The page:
MICT admits blocking ‘1,893’ websites-Bangkok Post
June 12, 2008
[FACT comments: The impression the ICT Ministry seeks to convey is that it has only ever blocked 1,893 websites are revealed to FACT under its appeal through Thailand’s FOI laws. Note that MICT didn’t divulge this number willingly; it was compelled to by the legal information appeal process, incidentally, more than a year after FACT asked politely for these figures.
The last leaked MICT blocklist published by FACT and Wikileaks in advance of the Cybercrime Law clearly shows 17,883 websites were blocked by MICT. ICT bureaucrats have offered wildly differing figures, from as low as 12 up to 2,000. However, MICT has never owned up to its secret blocklists which were downloaded from the Ministry’s own servers.
Take careful note that MICT applied for its very first court order to block a website almost a full year after the Cybercrime Law took effect. Equally important is the fact that the Ministry applied for the court order in secret. If there’s all this dangerous stuff out there on the Internet, shouldn’t Thai government be proud of protecting us all instead of hiding what they’re doing from a public who pays for it? Makes us wonder just what else they’re hiding from us…]
1,893 sites now blocked
Bangkok Post Database: June 11, 2008
A total of 1,893 web sites are now officially blocked here, according to the government’s first official response under the Official Information Act. However, this is a tiny fraction of the 17,883 sites on the latest leaked “blocklist” from the ICT Ministry, while even the National Police Commission’s web site once claimed 32,500 sites were blocked.
Freedom Against Censorship – Thailand (FACT) coordinator C.J. Hinke, a lecturer at Thammasat University, said that of 20 questions put to the Official Information Commission, only two had been answered and the rest had been dismissed on national security grounds.
“The essence of the 20 questions was, show us the blocklist, show us the reasons and show us the law,” he said.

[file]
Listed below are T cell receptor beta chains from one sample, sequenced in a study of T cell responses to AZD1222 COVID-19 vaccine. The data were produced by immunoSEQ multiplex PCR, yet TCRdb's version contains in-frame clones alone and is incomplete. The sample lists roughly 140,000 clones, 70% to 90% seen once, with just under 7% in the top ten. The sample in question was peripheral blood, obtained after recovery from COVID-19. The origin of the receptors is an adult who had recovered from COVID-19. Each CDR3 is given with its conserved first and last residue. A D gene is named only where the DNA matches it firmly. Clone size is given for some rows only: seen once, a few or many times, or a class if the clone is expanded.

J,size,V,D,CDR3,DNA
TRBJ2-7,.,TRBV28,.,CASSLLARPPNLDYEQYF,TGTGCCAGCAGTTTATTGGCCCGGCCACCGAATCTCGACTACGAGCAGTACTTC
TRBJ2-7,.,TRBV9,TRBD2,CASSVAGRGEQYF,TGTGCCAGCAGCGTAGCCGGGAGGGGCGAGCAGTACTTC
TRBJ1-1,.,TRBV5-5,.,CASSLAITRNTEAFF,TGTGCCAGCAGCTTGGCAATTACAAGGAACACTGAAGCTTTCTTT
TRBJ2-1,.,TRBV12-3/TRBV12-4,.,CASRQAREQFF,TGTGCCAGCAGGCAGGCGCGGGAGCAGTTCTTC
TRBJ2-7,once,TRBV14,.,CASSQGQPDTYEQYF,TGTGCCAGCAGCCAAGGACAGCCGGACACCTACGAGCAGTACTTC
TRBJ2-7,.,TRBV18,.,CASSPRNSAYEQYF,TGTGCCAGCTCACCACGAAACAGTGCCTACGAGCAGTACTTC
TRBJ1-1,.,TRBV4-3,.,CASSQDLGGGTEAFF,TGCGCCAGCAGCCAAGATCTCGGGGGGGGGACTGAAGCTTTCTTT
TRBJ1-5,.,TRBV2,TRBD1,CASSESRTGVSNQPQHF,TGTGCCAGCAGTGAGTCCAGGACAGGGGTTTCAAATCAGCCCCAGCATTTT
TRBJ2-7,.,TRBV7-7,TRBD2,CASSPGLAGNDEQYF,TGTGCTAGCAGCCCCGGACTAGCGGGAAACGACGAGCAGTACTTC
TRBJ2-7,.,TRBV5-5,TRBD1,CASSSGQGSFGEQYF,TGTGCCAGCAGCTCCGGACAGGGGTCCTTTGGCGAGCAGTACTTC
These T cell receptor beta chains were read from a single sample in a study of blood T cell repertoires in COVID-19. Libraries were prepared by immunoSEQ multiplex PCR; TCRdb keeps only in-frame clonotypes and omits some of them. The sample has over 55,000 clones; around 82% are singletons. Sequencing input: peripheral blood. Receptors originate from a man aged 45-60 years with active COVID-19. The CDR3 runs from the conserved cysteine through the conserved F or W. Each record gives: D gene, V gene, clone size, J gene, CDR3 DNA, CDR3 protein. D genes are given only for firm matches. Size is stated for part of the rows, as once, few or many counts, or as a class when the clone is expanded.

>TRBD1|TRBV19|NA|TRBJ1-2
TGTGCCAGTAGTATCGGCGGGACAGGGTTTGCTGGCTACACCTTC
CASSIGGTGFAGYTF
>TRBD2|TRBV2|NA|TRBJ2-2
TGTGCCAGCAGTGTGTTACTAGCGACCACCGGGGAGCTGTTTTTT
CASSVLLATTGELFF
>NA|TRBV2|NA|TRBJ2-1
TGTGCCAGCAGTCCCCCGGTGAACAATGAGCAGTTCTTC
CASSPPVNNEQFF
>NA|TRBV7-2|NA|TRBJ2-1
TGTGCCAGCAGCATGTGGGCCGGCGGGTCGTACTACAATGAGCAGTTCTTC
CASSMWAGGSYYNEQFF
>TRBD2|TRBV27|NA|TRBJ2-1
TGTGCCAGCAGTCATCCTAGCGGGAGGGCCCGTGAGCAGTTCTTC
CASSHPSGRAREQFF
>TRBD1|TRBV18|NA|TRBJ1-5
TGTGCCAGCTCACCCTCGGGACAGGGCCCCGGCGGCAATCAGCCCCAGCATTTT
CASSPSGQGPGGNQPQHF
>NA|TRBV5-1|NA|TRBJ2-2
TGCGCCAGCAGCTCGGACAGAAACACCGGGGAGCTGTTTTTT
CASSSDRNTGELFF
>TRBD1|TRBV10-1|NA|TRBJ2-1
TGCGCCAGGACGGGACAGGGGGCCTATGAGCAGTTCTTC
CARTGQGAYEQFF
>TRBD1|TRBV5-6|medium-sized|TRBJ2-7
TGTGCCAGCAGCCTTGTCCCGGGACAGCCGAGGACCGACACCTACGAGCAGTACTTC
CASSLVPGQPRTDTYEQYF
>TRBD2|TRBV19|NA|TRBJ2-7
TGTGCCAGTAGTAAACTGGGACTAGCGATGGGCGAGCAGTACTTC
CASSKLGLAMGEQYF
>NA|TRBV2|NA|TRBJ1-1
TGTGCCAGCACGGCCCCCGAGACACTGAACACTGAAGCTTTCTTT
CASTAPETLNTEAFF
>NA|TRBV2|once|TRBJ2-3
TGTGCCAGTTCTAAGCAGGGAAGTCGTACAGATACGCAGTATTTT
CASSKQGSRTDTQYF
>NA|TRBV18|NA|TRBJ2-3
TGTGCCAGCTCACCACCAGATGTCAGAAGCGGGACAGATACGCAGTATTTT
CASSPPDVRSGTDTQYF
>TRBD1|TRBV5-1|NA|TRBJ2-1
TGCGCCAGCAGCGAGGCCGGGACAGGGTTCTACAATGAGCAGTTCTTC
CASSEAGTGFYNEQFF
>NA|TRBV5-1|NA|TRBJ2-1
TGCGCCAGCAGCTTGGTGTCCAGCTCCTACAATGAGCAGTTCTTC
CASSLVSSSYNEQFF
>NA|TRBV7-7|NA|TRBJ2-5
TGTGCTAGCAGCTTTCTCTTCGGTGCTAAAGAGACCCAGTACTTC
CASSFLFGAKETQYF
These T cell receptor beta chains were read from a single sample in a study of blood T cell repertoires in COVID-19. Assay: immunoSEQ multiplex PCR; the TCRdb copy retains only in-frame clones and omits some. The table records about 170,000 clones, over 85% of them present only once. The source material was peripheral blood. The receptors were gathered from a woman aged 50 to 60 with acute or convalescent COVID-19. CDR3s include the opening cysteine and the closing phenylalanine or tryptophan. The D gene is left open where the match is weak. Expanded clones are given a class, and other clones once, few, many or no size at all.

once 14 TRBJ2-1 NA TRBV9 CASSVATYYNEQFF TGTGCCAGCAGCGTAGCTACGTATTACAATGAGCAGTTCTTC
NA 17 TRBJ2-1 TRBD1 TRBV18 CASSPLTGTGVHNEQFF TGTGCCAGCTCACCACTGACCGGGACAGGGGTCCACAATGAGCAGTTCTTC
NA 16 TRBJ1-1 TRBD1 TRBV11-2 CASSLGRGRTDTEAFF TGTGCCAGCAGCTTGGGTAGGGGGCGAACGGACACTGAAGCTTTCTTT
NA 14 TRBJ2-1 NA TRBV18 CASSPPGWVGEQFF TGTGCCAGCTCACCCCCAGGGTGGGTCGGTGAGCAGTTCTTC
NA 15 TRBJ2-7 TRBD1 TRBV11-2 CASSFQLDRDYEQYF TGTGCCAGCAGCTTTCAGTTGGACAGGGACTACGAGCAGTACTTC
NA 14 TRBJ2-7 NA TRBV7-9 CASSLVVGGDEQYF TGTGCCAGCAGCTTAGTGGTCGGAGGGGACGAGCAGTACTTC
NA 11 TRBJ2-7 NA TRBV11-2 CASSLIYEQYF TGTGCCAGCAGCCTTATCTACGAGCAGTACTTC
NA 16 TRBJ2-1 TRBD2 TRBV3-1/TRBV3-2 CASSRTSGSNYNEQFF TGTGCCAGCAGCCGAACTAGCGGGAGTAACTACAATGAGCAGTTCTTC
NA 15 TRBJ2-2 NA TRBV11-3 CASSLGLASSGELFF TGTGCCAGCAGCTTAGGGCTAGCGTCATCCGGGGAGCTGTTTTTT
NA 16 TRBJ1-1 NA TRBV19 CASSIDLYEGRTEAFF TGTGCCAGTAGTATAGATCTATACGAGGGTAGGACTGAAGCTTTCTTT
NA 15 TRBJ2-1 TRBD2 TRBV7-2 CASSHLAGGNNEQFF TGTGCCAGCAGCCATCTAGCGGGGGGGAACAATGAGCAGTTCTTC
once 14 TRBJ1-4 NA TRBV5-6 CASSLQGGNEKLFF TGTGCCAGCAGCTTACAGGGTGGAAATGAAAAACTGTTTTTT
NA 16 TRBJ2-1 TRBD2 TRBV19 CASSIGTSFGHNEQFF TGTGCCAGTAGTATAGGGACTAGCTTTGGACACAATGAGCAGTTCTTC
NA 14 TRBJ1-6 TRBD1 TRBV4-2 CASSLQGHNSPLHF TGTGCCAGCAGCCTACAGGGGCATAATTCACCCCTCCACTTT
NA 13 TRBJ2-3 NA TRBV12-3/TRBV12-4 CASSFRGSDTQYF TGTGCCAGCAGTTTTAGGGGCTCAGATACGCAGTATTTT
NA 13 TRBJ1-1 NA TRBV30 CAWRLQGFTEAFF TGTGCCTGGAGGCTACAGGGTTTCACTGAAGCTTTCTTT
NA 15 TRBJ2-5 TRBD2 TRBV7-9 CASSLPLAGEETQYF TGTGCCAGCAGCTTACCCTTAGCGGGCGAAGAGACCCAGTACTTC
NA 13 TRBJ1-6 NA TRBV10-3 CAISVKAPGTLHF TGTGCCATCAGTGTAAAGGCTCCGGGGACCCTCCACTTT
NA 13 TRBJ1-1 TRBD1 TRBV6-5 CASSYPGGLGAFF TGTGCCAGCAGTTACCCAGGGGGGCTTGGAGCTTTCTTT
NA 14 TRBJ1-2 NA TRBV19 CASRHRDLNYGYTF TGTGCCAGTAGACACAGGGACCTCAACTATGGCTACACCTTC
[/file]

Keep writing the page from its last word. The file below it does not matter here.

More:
FACT had submitted its query under the Official Information Act in March last year.
Under the law, officials have to respond within 30 days, or 60 days in unusual circumstances. In this case, they took a year to respond.
Hinke claimed that Internet censorship is illegal and violates 11 articles of the 1997 constitution and at least two in the 2007 constitution. The only [FACT: current, under the Cybercrime Law] legal way to block a site is to get a court order.
Anonymous proxies made up the bulk of the MICT blocklist. Under the cybercrime law, concealing an IP addresses is illegal which implies the end of anonymity and privacy.
“Do we really want to create a surveillance society where every opinion and expression is tracked and monitored and we are perhaps jailed for expressing our thoughts?” he asked.
“The Council of State has declared [FACT: decreed] that Internet censorship is illegal, as has the Administrative Court,” he said.
He said that the ICT Ministry had recently applied for its first court order to block a web site which was offering T-shirts of a dog-faced Buddha for sale in both human and canine sizes.
He also noted that of the 29 “bad” web sites that the opposition Democrat party wanted blocked, one of them was Midnight University’s web site which was now under an administrative court protection order specifically preventing it from being blocked.